Sharpening My Tools Part 2

Developing an iOS application is full of small bits of repetitive tasks. When you develop User Interface in code, you must create and handle constraints in code. Depending on what you have to do this could become extremely repetitive and complicated. You can write each constraint yourself, but this gets time consuming and could become messy and confusing.

I decided to create a function that accepts the child view and the parent LayoutGuide, this solved the issue for if you want the child to fill the parent. It however doesn’t solve all issues, example when you don’t want the bottom side to match the parent. Initially I decided to allow booleans to be passed in for each constraint to disable them and still allow them to be manual.

However this still left my code messy and complicated. So I decided to make it more inclusive of the other needs. In the next version I decided to allow up to 3 parameters for each of the side constraints, one named for the side to enable and disable it, a constant to allow a distance from the anchor, and a target for those times when it shouldn’t be pinned to the parent element.

However this wasn’t quite enough I needed two other capabilities. The first, one I needed the ability to enable and disable constraints inside of other classes. I return a class with they NSLayoutConstraint for each constraint allowing other classes to access these. The other major capability is the ability to have width and height anchor constraint, therefore I allow these constants to be passed in as parameters.

This utility class has cleaned up my code quite a bit, I hope others will find it useful. It is available on Github at

Sharpening My Tool Part 1

I’ve been working on a full fledged pdf reader application for iOS. During the process of developing for this I have wanted to use Icons from Font Awesome; as buttons in the app.

Apple’s iOS doesn’t like SVG files or the font awesome font files, to work around this I’ve decided to make a tool that will convert Font Awesome SVG files into image files that can then be used directly in the application.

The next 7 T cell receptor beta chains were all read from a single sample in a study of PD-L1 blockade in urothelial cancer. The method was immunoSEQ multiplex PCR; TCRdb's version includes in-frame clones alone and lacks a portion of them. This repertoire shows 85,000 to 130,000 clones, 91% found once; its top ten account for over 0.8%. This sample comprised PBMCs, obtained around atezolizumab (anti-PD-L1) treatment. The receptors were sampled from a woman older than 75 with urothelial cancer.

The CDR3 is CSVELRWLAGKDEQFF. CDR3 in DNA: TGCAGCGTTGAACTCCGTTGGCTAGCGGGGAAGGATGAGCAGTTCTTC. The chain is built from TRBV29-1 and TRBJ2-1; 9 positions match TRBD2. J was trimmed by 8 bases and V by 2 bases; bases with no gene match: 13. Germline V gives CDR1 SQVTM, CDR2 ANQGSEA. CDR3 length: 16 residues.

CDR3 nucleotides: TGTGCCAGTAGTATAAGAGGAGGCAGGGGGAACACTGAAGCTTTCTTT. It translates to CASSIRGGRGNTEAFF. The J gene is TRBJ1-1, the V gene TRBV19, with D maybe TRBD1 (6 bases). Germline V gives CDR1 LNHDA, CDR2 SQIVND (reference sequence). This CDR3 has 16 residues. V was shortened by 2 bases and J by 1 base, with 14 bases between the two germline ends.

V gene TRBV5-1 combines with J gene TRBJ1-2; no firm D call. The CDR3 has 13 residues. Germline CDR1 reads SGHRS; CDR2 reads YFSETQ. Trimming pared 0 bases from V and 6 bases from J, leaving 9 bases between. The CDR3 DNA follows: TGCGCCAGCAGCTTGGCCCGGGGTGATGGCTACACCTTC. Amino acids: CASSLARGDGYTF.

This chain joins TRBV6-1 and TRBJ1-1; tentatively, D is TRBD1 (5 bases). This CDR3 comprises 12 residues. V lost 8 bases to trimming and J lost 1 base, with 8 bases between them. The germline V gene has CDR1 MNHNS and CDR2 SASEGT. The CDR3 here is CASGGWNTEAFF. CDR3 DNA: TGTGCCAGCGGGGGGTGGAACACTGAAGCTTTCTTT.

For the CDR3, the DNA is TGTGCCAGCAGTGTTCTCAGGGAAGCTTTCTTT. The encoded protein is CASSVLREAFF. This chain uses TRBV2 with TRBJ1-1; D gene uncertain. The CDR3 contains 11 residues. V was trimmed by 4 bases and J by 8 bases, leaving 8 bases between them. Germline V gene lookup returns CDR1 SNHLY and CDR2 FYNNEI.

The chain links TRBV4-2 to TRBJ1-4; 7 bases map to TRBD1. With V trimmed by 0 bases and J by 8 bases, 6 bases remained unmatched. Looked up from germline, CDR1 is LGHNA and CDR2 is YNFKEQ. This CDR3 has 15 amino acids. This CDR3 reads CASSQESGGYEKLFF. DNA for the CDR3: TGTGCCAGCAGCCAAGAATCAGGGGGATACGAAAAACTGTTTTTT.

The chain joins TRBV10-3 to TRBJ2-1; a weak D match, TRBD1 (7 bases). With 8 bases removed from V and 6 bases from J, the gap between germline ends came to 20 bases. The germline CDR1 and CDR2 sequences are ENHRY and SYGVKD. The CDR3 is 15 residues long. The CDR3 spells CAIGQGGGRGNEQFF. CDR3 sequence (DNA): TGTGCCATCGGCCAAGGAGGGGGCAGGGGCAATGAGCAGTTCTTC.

The tool that I wrote is a command line tool that generates three image files that corresponds to the 1x, 2x, and 3x that apps require. However this isn’t quite enough to finish the process, in the normal process you must then create an imageset in xCode then drag in the images. We can automate this process by creating a specific directory structure and json files to tell xCode where the files are.

The source code of this script is available on GitHub. It can be modified for use with any SVG image set, I use it with both Font Awesome Free Version and Font Awesome Pro. The source can be downloaded from

Unity Custom Editor

This week I have been working on a Unity custom editor, with the goal of making meshes easier to work with.

It made sense to show this editor for the MeshFilter type, since that’s the script unity uses to store the Mesh object on. Anytime the MeshFilter selected in the editor the inspector shows the custom editor inspector.

The plan for the inspector was to show just the details of the Mesh; such as the number of vertices and the number of triangles. This could then be expanded to show the values of the vertices and triangles, and lastly allow them to be live editable.

The first part of the custom inspector; showing the details; was very simple, code shown below.

for (int idx = 0; idx < mesh.vertices.Length; idx++)
    string str = string.Format("{0} {1}", idx, mesh.vertices[idx].ToString());
int count = 0;
for (int idx = 0; idx < mesh.triangles.Length / 3; idx++)
    string str = string.Format(
        "{0}, {1}, {2}",

Showing the values of the vertices and triangles was simple. After viewing the output of this I came to the realization that most meshes have many duplicate vertices; hinting to me that an optimize functionality would come in handy. More on this optimization later. Below is the code used to display the mesh details.

public (Vector3[], int[]) Optimize(Mesh mesh)
    List<Vector3> verts = new List<Vector3>();
    Dictionary<int, int> nLocation = new Dictionary<int, int>();
    List<int> tris = new List<int>();
    for (int vIndex = 0; vIndex < mesh.vertices.Length; vIndex++)
        Vector3 vert = mesh.vertices[vIndex];
        int idx = verts.IndexOf(vert);
        if (idx == -1)
            idx = verts.Count;
        nLocation[vIndex] = idx;
    for (int tIndex = 0; tIndex < mesh.triangles.Length; tIndex++)
        int nLoc = nLocation[mesh.triangles[tIndex]];
    Mesh m2 = new Mesh();
    m2.triangles = new int[0];
    m2.vertices = verts.ToArray();
    m2.triangles = tris.ToArray();
    return (verts.ToArray(), tris.ToArray());

After running this code on the Cube mesh the results contain much less vertices, while retaining the original shape.